The airline industry is based on acronyms. Airport city codes, emergency equipment, types of passengers, and even employee titles within the airline are shortened into something easier to remember and quicker to say. In reality, acronyms are also created and used as code to talk about fellow flight attendants and pilots when we're in the galley gossiping! After the jump, find out what a few of these "codes" mean, and whether or not you've been our "IFB!"
I’ve been in the industry for seven years and two months ago I learned an acronym that I had never heard before: GOL. We were in-flight, half way across the country and, naturally, my crew and I were engaging in a little “galley gossip.” (Acronyms may be what the airline industry is based on, but rumors fuel it.) One of the other flight attendants was telling me a story about a pilot she had recently worked with who had been hitting on one of the other female flight attendants on their trip despite the fact that he was married.
This story took me by surprise, because, in the past, this same pilot had hit on me during a New York layover. And that’s when she said it. “He’s GOL.”
So what is “GOL” you ask? Gay On Layovers.
A few years ago I was working a New York flight which arrived three hours late, around 11pm. By the time we got to our glamorous hotel which notoriously had no hot water, broken air conditioning, a perfect view of the runways at JFK (with surround sound), and a restaurant and bar which the health department closed down (twice), all of the local restaurants had closed and we were forced to order in. My first officer and one of my fellow flight attendants decided to head to bed and would go in search of food in the morning, but my other flight attendant and our Captain placed our orders with a take-out Indian restaurant. While we waited, our Captain braved the streets of Jamaica, Queens, and walked to a gas station to buy some beer. When he returned with a 24-pack, we started to “de-brief” our day. In airline speak a “de-briefing” happens after an emergency. The FAA would talk to each crew member, independently to investigate what happened and their side of the story. But after a long day, we use that term to signify de-stressing and winding down with a few cocktails. However, this pilot was apparently using that term to signify removing my briefs.
The more we drank the more apparent it was. I could make the stupidest joke and he’d laugh. He was trying his hardest to flirt with me looking for a clue that I was interested. The other flight attendant and I, even through our beer goggles, could see right through it sharing in looks of “is he serious right now?” Well, he indeed was.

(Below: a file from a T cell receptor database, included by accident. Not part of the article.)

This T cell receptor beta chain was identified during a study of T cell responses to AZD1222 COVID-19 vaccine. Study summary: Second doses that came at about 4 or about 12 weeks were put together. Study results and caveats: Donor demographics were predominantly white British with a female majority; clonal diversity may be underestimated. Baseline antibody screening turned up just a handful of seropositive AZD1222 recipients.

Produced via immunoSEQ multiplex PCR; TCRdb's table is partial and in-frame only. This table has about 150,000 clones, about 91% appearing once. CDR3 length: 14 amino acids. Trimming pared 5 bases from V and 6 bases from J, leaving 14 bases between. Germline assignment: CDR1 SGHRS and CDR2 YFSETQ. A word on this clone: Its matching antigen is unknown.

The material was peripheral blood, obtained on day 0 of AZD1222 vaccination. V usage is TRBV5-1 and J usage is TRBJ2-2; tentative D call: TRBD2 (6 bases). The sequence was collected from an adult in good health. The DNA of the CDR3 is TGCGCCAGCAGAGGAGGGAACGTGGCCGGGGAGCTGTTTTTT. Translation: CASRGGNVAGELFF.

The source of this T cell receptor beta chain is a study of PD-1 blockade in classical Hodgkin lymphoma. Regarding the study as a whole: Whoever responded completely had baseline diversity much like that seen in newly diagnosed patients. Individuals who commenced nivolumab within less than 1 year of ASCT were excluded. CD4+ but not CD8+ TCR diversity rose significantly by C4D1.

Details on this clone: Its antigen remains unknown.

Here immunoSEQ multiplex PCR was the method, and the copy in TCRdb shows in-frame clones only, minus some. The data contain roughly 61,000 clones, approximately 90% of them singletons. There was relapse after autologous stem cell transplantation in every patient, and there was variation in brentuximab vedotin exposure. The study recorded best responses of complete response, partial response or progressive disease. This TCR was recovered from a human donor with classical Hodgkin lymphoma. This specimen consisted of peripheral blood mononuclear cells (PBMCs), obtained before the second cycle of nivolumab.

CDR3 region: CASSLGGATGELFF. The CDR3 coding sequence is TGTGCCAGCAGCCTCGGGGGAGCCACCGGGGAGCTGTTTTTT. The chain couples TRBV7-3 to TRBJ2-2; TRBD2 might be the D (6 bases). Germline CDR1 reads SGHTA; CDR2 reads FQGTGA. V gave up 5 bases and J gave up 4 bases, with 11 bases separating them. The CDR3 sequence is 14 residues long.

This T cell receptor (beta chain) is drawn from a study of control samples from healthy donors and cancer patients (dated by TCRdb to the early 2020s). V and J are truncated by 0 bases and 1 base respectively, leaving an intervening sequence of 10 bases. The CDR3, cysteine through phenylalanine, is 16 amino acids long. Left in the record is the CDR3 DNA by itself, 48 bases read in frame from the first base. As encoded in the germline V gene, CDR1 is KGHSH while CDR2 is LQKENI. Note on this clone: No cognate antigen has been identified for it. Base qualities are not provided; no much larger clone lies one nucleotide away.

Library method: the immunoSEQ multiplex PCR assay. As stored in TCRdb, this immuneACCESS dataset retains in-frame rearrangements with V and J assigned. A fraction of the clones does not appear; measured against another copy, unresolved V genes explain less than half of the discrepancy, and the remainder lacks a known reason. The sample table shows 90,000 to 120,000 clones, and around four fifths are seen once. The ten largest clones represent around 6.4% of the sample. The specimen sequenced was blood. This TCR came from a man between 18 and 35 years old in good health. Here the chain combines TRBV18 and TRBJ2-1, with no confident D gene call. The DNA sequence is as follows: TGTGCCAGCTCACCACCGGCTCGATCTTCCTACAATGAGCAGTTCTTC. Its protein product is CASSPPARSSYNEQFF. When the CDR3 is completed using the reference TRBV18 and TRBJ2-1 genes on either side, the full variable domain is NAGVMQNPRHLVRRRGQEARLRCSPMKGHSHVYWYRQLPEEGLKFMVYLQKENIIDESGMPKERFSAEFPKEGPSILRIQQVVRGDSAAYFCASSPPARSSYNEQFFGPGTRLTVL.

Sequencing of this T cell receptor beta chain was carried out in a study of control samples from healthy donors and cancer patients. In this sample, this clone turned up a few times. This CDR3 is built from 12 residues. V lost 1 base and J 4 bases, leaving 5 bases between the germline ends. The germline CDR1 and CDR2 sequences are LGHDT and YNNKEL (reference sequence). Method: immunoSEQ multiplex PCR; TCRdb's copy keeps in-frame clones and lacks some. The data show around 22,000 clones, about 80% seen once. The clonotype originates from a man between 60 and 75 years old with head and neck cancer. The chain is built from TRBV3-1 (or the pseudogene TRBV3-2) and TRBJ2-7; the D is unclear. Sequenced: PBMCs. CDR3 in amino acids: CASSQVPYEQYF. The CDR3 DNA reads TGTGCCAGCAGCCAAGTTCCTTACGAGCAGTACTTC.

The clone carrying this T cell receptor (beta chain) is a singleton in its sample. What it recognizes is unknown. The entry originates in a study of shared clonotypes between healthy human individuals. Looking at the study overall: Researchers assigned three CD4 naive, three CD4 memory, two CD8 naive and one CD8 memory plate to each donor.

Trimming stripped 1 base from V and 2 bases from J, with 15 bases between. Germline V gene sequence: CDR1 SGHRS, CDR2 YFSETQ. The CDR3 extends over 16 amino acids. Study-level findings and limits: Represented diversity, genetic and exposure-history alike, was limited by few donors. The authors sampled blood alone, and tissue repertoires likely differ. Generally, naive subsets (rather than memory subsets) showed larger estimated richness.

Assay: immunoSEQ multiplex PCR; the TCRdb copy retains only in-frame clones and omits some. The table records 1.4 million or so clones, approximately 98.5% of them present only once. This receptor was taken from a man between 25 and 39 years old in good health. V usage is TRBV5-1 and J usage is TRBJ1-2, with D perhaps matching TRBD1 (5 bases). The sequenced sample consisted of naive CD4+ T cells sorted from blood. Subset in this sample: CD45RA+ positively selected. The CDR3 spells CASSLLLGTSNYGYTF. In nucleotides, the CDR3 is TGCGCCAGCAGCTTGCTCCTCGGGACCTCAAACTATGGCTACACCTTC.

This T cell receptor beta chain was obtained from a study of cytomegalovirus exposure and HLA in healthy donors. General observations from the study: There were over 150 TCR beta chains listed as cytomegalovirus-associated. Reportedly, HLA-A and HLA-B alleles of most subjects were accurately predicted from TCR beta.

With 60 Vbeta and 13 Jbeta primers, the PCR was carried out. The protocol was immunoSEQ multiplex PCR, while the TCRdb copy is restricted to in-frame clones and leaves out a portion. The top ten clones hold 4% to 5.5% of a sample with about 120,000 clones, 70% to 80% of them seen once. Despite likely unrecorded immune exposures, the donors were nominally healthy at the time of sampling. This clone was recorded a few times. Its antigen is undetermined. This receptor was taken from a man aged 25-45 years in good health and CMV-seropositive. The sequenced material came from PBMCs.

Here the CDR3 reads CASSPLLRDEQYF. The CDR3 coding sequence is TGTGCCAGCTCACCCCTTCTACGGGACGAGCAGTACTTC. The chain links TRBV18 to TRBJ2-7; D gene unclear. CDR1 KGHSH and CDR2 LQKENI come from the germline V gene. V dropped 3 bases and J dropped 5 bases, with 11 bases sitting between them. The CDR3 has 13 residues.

It’s no secret that the stereotype surrounding flight attendants and pilots is that we have someone ‘special’ in every port we visit (whether they’re married and/or committed or not!). A lot of folks seem to think that the only thing we do on layovers is get laid, but that’s simply not true of everyone. That’s right, I’m not going to claim that everyone is the same and not looking for a hotel hottie to come over and visit for a while, but for the most part, if there’s anything we do crave on every layover it’s food (not from a plane) and sleep.
However, for those crew members who do decide to do the dirty on their layover the whole company seems to find out about it overnight— especially if it involves a flight attendant and a pilot. I wasn’t about to be the stereotype and the topic of tomorrow’s galley gossip, so I resisted. And trust me, he was easy to resist.
But, let’s say, because he got me good and lubed, with the beer of course, I was interested in finding someone to spend the night with. But before the likes of Grindr and Scruff, where did guys turn? Craigslist.
That’s the next acronym in today’s lesson: CHU. Craigslist Hook Up. It’s actually a fun game for those of us that don’t want to partake in a post-flight frolic in the sheets. The game is simple: Log onto Craigslist and click onto the “Men for Men” personals section. Now, do a search for the hotel your airline puts overnighting crews in and the surrounding area. Now, try to match the posted ads with photos of headless torsos with the crewmembers you know are also spending the night there. Of course, you’ll never know if you were right or not unless you contact them, but hey, it’s a lot of fun!
And lastly, I briefly touched on this acronym in a previous column. IFB. InFlight Boyfriend. This is the hot guy on the plane that's incredibly good to look at and may even be flirting with you. Sure, you know that the relationship won’t continue on the ground, this is just a “one flight stand
,” but shameless gawking and flirting never hurt anyone.
In the end, though the InFlight Training Department at any given airline will drill you with phrases, terms and acronyms to learn, the real learning experience happens the second you walk on an airplane as a certified flight attendant. There's an old flight attendant joke: There's three forms of fast communication, telephone, television and tell-a-flight attendant.
Read more of Bobby’s observations from high above here at Instinct's Travel Desk and check out his own fabulous and funny blog about his traveling misadventures at upupandagay.com